Obesity – a big problem but a shared responsibility

Guest Blog by Robin Millar, Acting Chief Executive, 2020health

fatchancethumbnailObesity is a complex issue – like health itself, it affects how we live our daily lives, the environment in which we live and work and how we feel about ourselves. In our 2015) report, “Fat Chance?” we noted that it was upwardly and downwardly mobile sections of society that correlated with obesity – not just the poorer and more deprived areas.

It is also emerging as a defining – and confounding – challenge for 21st century public services. A sickness model of health services struggles to cope when a ‘cure’ actually lies beyond its reach, before services are even involved.

We should not miss either the importance of this moment – or the opportunity that comes from acting now. The question is, does the release of the government’s new strategy mark a different, prevention led approach alongside a more coordinated public service response? Because it is only when we take hold of this bigger picture that we will begin to address the challenge.

obesitythumbnailIn our 2014 report, “Careless Eating Costs Lives” we recommended establishing a permanent cross departmental government task force on obesity to flush out important and diverse perspectives on the problem – economics, social and environmental factors, health implications, media messages, sports and activity, food industry all have an influence. We also recommended that all new policies should be reviewed and assessed against an ‘obesity test’  – asking “how do these policies help to improve the nation’s health?”

The strategy did recommend a phasing in of a “sugar tax” but was otherwise silent on these, as it was largely on advertising and promotion.

However we do see points that are to be welcomed in it and point to a change of approach.

Schools for example, are a key battleground. 1 in 9 children enter primary school obese – too high in itself. But worse, 1 in 5 children leave primary school obese. The hour of exercise a day for primary school children is a good measure: it recognises the success of initiatives such as the Scottish “mile a day” and builds good habits for the future. But exercise is only one part of the puzzle.

In our report we also called for practical cookery skills and food education to be a part of the school curriculum for pupils up to the end of key stage 3 (age 14). The very effective EPODE approach originating from France, demonstrates the value of reconnecting children with the food system and food supply, by helping to instil a better understanding of what it means to live healthily.

However, this kind of consistent and thorough strategy is difficult in the UK educational system with a plethora of interested players. A further challenge for schools is fitting this into an already crowded timetable – “another priority”.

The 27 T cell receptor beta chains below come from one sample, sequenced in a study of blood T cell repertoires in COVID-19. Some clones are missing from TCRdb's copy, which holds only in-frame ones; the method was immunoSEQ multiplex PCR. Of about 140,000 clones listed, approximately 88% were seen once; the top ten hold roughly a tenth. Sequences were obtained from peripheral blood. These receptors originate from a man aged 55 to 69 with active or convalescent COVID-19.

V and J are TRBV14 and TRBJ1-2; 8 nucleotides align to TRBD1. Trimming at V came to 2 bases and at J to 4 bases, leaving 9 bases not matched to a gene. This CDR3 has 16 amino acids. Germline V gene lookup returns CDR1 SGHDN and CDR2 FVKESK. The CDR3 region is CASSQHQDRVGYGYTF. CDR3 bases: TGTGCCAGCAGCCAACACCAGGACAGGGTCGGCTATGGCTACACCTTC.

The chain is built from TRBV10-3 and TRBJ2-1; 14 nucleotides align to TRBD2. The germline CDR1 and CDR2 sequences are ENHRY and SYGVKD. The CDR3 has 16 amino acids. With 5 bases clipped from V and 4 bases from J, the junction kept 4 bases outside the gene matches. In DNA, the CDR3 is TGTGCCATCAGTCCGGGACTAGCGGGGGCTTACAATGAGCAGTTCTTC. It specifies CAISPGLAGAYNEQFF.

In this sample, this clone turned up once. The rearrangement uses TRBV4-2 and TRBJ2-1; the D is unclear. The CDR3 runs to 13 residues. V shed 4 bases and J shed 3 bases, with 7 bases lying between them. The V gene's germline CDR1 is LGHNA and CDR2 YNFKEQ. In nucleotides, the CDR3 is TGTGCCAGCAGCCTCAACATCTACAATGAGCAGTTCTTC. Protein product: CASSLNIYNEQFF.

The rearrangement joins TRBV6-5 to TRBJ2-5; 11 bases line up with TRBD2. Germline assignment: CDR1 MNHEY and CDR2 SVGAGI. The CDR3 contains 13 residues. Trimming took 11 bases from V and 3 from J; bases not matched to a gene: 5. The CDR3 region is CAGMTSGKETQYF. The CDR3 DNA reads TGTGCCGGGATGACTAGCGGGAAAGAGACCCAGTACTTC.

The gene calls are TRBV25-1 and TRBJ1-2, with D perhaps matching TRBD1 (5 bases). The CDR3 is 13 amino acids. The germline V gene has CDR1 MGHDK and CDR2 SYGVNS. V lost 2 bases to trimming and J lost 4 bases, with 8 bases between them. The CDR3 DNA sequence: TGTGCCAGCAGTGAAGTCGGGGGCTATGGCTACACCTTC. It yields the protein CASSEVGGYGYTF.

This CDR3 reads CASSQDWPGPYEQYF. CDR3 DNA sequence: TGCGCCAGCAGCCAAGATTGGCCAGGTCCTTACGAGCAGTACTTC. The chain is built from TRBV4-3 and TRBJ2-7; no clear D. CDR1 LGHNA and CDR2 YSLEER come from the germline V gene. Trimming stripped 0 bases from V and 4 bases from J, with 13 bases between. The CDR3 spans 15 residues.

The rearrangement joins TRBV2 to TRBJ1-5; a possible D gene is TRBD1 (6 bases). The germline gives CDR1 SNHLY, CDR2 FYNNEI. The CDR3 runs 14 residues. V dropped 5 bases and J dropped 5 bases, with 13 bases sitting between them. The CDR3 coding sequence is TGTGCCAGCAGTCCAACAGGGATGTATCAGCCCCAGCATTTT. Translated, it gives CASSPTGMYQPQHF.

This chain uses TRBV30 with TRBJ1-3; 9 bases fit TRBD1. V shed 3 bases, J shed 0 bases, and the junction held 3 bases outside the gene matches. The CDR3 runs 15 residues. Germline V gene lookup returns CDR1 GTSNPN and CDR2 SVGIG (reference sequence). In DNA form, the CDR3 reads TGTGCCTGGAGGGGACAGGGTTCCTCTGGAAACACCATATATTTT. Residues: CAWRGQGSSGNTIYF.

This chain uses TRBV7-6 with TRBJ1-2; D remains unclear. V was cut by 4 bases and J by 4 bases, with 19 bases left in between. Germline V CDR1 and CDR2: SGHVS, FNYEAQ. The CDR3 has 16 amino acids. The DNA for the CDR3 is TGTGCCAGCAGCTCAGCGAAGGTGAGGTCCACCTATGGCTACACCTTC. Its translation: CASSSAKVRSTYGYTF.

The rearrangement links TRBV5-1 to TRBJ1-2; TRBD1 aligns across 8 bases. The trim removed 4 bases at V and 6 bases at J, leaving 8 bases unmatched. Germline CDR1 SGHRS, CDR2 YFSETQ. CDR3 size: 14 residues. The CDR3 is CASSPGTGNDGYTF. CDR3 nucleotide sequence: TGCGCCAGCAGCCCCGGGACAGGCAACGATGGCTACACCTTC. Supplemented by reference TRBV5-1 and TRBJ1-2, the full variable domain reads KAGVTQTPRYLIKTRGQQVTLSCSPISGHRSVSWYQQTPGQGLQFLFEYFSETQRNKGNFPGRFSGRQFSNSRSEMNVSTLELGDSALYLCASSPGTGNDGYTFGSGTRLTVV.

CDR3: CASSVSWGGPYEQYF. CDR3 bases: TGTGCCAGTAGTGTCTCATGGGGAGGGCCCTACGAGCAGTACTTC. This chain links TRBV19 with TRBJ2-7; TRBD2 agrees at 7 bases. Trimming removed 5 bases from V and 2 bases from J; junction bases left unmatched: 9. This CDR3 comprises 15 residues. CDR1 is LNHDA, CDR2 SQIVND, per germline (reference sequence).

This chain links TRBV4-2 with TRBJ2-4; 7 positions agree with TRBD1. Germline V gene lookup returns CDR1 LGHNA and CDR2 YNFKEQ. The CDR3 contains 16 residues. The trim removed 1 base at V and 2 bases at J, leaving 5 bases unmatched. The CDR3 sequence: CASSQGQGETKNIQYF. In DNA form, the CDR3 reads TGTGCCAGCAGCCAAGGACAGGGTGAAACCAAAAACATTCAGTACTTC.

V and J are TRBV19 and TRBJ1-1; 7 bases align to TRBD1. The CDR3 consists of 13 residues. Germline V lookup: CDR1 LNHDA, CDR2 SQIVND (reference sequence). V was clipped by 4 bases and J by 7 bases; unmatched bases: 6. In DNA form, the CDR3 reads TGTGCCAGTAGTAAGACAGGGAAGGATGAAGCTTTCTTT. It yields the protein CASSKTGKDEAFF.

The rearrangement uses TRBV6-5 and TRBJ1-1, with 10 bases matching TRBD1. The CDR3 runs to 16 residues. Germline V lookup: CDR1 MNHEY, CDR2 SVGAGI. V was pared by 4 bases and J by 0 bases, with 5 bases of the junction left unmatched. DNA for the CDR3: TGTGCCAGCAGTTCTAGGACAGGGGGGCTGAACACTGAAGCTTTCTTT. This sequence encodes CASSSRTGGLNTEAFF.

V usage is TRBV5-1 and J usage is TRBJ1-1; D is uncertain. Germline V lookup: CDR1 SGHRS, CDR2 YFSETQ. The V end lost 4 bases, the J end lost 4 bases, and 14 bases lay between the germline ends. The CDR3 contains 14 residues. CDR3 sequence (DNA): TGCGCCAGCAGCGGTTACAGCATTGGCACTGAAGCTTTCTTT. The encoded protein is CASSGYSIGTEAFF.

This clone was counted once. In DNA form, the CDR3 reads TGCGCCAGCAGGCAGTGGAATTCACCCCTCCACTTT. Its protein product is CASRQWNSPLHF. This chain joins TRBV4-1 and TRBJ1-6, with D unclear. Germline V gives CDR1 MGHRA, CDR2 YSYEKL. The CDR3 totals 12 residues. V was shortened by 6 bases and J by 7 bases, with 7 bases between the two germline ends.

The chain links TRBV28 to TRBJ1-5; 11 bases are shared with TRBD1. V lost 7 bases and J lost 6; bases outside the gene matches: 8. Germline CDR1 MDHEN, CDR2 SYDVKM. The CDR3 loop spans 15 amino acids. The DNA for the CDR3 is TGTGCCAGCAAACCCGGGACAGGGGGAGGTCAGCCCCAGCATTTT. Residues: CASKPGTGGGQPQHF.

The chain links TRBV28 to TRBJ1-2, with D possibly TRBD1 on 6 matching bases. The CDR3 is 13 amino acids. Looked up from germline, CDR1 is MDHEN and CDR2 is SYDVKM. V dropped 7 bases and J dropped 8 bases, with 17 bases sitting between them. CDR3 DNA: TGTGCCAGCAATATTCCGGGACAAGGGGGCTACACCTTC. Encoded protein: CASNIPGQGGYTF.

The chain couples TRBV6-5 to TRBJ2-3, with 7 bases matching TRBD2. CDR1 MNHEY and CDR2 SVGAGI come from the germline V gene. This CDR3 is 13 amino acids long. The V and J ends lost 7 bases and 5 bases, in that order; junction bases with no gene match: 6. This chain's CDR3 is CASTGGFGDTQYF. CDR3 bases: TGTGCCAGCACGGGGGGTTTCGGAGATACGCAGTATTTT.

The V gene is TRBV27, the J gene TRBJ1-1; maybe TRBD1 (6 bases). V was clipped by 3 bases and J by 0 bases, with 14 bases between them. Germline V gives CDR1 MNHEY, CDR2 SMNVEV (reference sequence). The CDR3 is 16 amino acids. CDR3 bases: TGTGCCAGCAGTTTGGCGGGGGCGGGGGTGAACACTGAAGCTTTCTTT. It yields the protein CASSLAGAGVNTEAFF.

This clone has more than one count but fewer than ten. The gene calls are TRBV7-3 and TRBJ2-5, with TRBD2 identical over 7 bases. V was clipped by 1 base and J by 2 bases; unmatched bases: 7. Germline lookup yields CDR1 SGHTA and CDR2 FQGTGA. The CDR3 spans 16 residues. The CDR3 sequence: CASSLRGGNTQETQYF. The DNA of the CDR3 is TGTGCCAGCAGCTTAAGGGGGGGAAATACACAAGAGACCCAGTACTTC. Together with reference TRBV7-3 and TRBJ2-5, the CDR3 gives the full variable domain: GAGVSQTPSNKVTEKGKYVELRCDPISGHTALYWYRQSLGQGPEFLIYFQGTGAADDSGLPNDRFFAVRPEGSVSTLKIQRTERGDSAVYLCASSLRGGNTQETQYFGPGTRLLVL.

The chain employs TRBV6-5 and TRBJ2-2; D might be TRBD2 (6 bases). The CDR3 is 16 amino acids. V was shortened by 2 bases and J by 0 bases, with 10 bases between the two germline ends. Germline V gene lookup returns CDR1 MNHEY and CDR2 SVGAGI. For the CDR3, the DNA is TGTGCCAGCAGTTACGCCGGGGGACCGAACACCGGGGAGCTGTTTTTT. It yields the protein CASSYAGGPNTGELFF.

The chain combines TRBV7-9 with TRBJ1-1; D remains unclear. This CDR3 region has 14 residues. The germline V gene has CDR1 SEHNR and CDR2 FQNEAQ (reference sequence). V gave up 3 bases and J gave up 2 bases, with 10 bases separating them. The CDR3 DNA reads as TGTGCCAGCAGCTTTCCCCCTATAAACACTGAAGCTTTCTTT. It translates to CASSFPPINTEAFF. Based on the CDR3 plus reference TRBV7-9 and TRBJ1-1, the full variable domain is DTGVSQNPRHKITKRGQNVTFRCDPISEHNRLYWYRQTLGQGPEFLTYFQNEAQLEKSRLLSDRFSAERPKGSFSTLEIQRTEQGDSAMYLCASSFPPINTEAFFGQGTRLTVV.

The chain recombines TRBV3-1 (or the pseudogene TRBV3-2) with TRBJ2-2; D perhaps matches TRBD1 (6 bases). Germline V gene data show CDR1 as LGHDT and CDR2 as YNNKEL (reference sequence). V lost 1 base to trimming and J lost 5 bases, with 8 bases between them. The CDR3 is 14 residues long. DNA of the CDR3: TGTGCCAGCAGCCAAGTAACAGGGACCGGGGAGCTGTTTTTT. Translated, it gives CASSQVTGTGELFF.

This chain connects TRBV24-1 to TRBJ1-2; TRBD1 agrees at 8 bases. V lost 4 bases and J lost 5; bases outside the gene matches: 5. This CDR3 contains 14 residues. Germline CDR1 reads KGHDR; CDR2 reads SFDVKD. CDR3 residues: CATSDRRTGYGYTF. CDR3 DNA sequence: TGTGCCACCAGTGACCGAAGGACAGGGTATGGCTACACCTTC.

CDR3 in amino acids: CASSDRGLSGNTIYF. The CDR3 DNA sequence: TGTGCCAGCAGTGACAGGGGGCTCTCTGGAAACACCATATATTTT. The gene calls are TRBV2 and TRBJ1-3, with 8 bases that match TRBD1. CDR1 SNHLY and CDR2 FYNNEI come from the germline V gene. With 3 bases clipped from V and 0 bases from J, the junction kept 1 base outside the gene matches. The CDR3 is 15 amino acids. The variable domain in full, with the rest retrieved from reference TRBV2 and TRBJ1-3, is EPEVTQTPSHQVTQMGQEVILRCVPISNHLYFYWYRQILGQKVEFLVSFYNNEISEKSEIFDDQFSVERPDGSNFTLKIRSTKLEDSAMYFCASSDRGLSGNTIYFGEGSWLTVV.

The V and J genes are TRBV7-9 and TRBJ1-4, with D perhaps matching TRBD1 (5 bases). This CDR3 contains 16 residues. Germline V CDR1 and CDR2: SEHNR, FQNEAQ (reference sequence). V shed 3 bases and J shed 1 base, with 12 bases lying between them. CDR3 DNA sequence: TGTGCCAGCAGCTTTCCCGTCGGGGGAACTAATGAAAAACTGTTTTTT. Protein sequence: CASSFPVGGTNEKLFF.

A TOUGHER STANCE
Many are calling for more punitive action – pulling hard on the favoured political levers of tax and legislation. However our empirical evidence shows that simply ‘pushing’ and legislating does not work particularly well. Further action should explore ‘nudging’ in appropriate ways and it is appropriate that more forceful action could be taken if the industry do not respond.

However, we believe that “Making health personal” means an approach that recognises personal responsibility for regulating our consumption – personal responsibility – and then supporting this through state legislation. The new Strategy attempts to strike that balance with a light touch. Taxes in 2018, giving industry a chance to act, will be reviewed in 2020.

LOCALISM
With increasing localisation of decision making, there is also an opportunity here for Local Authorities and Health & Wellbeing Boards to work with communities and residents to introduce their own guidance for healthy towns and homes etc. We called for all HWBs to recognise the importance of nutrition and obesity through access to those professional specialisms, and explicit measures/specification in their JSNA to inform effective strategies to tackle obesity.

This might include reviewing licensing for fast food outlets to control the location and numbers of outlets in a local community. Particular on fast food outlets appearing to ‘favour’ spots close to schools. Or ensuring that walk and cycle ways joining communities enable more exercise as part of a daily routine of shopping or work.

In our report we highlighted and called for incentives for those who become active partners in their health by quitting smoking, reducing weight, walking a set number of steps etc. – and increased awareness, coordination and reach of the government’s ‘Healthy Start’ Voucher scheme

A START
By the admission of some businesses, this strategy could have gone further – but it also marks an encouraging shift in approach. It is important we discuss responsibility: government could have done more, certainly. But it’s not just about what government can do, but what we must do for ourselves.

When it comes to our health – and weight – we can have a say in our own outcomes long before we become consumers of health services. This strategy must mark the start of that conversation.

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